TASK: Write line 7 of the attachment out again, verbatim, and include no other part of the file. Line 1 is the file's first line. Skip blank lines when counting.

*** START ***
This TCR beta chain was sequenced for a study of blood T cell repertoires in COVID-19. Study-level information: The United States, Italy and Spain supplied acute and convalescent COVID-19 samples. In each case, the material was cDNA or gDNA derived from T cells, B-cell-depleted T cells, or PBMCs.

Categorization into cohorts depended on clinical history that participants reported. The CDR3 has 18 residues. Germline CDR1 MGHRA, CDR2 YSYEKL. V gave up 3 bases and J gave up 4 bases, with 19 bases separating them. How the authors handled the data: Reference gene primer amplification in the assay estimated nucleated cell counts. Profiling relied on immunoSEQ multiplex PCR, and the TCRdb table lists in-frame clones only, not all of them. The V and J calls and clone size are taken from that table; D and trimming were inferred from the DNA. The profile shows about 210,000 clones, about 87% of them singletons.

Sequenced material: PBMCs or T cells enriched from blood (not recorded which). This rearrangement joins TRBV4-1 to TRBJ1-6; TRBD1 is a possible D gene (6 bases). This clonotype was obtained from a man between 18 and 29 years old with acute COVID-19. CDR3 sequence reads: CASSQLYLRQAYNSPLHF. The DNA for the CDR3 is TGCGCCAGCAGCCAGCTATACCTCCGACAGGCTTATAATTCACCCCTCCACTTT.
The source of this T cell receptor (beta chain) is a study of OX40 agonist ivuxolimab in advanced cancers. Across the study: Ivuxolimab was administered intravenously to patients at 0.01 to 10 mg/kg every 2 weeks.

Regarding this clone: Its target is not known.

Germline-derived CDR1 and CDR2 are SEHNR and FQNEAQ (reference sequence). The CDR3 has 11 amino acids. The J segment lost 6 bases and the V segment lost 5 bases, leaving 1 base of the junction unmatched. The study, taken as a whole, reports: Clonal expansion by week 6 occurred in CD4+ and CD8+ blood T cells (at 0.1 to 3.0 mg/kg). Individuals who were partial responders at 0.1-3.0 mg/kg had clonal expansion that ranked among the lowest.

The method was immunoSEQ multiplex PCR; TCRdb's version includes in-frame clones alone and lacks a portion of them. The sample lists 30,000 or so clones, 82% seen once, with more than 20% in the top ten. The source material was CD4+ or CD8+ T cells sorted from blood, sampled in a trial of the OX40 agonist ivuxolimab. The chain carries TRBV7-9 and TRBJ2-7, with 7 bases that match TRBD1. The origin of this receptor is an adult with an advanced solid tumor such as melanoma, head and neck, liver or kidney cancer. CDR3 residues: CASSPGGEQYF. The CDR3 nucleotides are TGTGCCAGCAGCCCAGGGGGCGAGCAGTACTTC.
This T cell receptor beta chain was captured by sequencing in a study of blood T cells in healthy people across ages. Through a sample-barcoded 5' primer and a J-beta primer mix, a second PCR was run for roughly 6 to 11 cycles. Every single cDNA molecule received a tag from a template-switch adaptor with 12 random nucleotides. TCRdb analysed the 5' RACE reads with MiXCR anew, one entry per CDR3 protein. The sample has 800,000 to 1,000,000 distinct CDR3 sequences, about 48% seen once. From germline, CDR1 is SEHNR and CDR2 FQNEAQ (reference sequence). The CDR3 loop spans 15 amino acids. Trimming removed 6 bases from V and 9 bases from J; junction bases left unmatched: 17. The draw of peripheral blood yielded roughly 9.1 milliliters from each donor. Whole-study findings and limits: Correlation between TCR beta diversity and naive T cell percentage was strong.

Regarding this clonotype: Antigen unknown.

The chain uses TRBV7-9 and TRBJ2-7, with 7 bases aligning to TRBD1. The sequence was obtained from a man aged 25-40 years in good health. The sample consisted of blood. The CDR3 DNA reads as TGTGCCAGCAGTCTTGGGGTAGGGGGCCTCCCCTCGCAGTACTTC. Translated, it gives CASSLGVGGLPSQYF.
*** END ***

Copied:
The method was immunoSEQ multiplex PCR; TCRdb's version includes in-frame clones alone and lacks a portion of them. The sample lists 30,000 or so clones, 82% seen once, with more than 20% in the top ten. The source material was CD4+ or CD8+ T cells sorted from blood, sampled in a trial of the OX40 agonist ivuxolimab. The chain carries TRBV7-9 and TRBJ2-7, with 7 bases that match TRBD1. The origin of this receptor is an adult with an advanced solid tumor such as melanoma, head and neck, liver or kidney cancer. CDR3 residues: CASSPGGEQYF. The CDR3 nucleotides are TGTGCCAGCAGCCCAGGGGGCGAGCAGTACTTC.